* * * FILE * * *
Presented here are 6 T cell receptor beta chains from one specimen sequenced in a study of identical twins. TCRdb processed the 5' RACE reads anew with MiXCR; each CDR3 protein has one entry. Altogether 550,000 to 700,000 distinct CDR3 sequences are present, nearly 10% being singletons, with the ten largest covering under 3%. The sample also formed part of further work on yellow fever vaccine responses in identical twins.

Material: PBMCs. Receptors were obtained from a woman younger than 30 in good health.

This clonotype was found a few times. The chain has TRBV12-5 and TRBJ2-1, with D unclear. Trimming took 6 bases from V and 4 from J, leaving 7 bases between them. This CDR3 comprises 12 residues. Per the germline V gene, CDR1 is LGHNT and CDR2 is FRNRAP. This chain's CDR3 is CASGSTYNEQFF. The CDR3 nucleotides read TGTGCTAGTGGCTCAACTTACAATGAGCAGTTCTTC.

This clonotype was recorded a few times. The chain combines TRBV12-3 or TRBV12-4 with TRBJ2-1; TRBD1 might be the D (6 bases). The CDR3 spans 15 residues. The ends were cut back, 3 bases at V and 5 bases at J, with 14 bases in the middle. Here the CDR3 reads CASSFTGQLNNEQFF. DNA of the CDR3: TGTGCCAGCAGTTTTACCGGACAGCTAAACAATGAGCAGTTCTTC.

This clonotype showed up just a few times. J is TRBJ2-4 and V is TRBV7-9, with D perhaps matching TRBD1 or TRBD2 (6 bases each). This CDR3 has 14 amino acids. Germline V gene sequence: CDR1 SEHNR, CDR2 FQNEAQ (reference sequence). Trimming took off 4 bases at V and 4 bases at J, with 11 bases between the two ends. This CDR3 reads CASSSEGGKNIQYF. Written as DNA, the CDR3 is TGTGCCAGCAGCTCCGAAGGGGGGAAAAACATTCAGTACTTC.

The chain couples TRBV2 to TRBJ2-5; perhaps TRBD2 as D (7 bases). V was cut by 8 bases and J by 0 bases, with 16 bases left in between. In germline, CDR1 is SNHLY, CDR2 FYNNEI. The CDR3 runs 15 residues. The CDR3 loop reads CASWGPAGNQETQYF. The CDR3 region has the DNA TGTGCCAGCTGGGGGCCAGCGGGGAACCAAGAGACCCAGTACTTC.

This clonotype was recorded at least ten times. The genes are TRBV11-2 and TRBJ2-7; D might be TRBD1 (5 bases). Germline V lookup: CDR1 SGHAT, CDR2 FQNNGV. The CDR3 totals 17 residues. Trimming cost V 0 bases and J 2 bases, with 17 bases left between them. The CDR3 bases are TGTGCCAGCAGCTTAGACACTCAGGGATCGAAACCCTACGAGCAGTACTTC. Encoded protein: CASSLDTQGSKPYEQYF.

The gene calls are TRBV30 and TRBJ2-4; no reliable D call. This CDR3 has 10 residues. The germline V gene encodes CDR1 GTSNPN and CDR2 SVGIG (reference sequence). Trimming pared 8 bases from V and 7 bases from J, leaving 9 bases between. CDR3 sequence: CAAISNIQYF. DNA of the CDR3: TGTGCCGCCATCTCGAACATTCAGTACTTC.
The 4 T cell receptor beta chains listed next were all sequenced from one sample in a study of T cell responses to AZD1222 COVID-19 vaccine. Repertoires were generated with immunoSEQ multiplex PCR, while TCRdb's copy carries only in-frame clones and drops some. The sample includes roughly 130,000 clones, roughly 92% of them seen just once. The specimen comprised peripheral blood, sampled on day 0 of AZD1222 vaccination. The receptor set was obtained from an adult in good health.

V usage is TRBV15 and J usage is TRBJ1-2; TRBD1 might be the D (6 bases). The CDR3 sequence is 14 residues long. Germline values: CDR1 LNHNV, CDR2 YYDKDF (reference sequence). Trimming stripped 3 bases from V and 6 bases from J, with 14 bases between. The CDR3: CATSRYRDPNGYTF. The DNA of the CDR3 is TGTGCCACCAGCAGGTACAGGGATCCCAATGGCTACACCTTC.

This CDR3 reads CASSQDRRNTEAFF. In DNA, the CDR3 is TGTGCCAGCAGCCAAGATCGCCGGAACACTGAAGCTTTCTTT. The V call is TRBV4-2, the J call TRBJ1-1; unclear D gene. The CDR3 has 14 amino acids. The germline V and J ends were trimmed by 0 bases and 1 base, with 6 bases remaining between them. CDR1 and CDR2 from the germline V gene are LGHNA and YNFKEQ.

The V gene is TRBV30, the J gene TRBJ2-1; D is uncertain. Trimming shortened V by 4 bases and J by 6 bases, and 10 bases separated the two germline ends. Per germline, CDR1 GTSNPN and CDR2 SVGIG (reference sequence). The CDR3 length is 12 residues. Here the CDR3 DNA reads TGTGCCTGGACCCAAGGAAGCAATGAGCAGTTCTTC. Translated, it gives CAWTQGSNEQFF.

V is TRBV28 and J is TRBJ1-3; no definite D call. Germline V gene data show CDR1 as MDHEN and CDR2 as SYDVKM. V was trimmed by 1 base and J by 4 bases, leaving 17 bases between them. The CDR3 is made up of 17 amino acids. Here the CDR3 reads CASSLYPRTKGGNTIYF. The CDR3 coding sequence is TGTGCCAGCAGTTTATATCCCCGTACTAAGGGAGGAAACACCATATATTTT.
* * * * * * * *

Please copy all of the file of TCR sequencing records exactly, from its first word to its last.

Presented here are 6 T cell receptor beta chains from one specimen sequenced in a study of identical twins. TCRdb processed the 5' RACE reads anew with MiXCR; each CDR3 protein has one entry. Altogether 550,000 to 700,000 distinct CDR3 sequences are present, nearly 10% being singletons, with the ten largest covering under 3%. The sample also formed part of further work on yellow fever vaccine responses in identical twins.

Material: PBMCs. Receptors were obtained from a woman younger than 30 in good health.

This clonotype was found a few times. The chain has TRBV12-5 and TRBJ2-1, with D unclear. Trimming took 6 bases from V and 4 from J, leaving 7 bases between them. This CDR3 comprises 12 residues. Per the germline V gene, CDR1 is LGHNT and CDR2 is FRNRAP. This chain's CDR3 is CASGSTYNEQFF. The CDR3 nucleotides read TGTGCTAGTGGCTCAACTTACAATGAGCAGTTCTTC.

This clonotype was recorded a few times. The chain combines TRBV12-3 or TRBV12-4 with TRBJ2-1; TRBD1 might be the D (6 bases). The CDR3 spans 15 residues. The ends were cut back, 3 bases at V and 5 bases at J, with 14 bases in the middle. Here the CDR3 reads CASSFTGQLNNEQFF. DNA of the CDR3: TGTGCCAGCAGTTTTACCGGACAGCTAAACAATGAGCAGTTCTTC.

This clonotype showed up just a few times. J is TRBJ2-4 and V is TRBV7-9, with D perhaps matching TRBD1 or TRBD2 (6 bases each). This CDR3 has 14 amino acids. Germline V gene sequence: CDR1 SEHNR, CDR2 FQNEAQ (reference sequence). Trimming took off 4 bases at V and 4 bases at J, with 11 bases between the two ends. This CDR3 reads CASSSEGGKNIQYF. Written as DNA, the CDR3 is TGTGCCAGCAGCTCCGAAGGGGGGAAAAACATTCAGTACTTC.

The chain couples TRBV2 to TRBJ2-5; perhaps TRBD2 as D (7 bases). V was cut by 8 bases and J by 0 bases, with 16 bases left in between. In germline, CDR1 is SNHLY, CDR2 FYNNEI. The CDR3 runs 15 residues. The CDR3 loop reads CASWGPAGNQETQYF. The CDR3 region has the DNA TGTGCCAGCTGGGGGCCAGCGGGGAACCAAGAGACCCAGTACTTC.

This clonotype was recorded at least ten times. The genes are TRBV11-2 and TRBJ2-7; D might be TRBD1 (5 bases). Germline V lookup: CDR1 SGHAT, CDR2 FQNNGV. The CDR3 totals 17 residues. Trimming cost V 0 bases and J 2 bases, with 17 bases left between them. The CDR3 bases are TGTGCCAGCAGCTTAGACACTCAGGGATCGAAACCCTACGAGCAGTACTTC. Encoded protein: CASSLDTQGSKPYEQYF.

The gene calls are TRBV30 and TRBJ2-4; no reliable D call. This CDR3 has 10 residues. The germline V gene encodes CDR1 GTSNPN and CDR2 SVGIG (reference sequence). Trimming pared 8 bases from V and 7 bases from J, leaving 9 bases between. CDR3 sequence: CAAISNIQYF. DNA of the CDR3: TGTGCCGCCATCTCGAACATTCAGTACTTC.
The 4 T cell receptor beta chains listed next were all sequenced from one sample in a study of T cell responses to AZD1222 COVID-19 vaccine. Repertoires were generated with immunoSEQ multiplex PCR, while TCRdb's copy carries only in-frame clones and drops some. The sample includes roughly 130,000 clones, roughly 92% of them seen just once. The specimen comprised peripheral blood, sampled on day 0 of AZD1222 vaccination. The receptor set was obtained from an adult in good health.

V usage is TRBV15 and J usage is TRBJ1-2; TRBD1 might be the D (6 bases). The CDR3 sequence is 14 residues long. Germline values: CDR1 LNHNV, CDR2 YYDKDF (reference sequence). Trimming stripped 3 bases from V and 6 bases from J, with 14 bases between. The CDR3: CATSRYRDPNGYTF. The DNA of the CDR3 is TGTGCCACCAGCAGGTACAGGGATCCCAATGGCTACACCTTC.

This CDR3 reads CASSQDRRNTEAFF. In DNA, the CDR3 is TGTGCCAGCAGCCAAGATCGCCGGAACACTGAAGCTTTCTTT. The V call is TRBV4-2, the J call TRBJ1-1; unclear D gene. The CDR3 has 14 amino acids. The germline V and J ends were trimmed by 0 bases and 1 base, with 6 bases remaining between them. CDR1 and CDR2 from the germline V gene are LGHNA and YNFKEQ.

The V gene is TRBV30, the J gene TRBJ2-1; D is uncertain. Trimming shortened V by 4 bases and J by 6 bases, and 10 bases separated the two germline ends. Per germline, CDR1 GTSNPN and CDR2 SVGIG (reference sequence). The CDR3 length is 12 residues. Here the CDR3 DNA reads TGTGCCTGGACCCAAGGAAGCAATGAGCAGTTCTTC. Translated, it gives CAWTQGSNEQFF.

V is TRBV28 and J is TRBJ1-3; no definite D call. Germline V gene data show CDR1 as MDHEN and CDR2 as SYDVKM. V was trimmed by 1 base and J by 4 bases, leaving 17 bases between them. The CDR3 is made up of 17 amino acids. Here the CDR3 reads CASSLYPRTKGGNTIYF. The CDR3 coding sequence is TGTGCCAGCAGTTTATATCCCCGTACTAAGGGAGGAAACACCATATATTTT.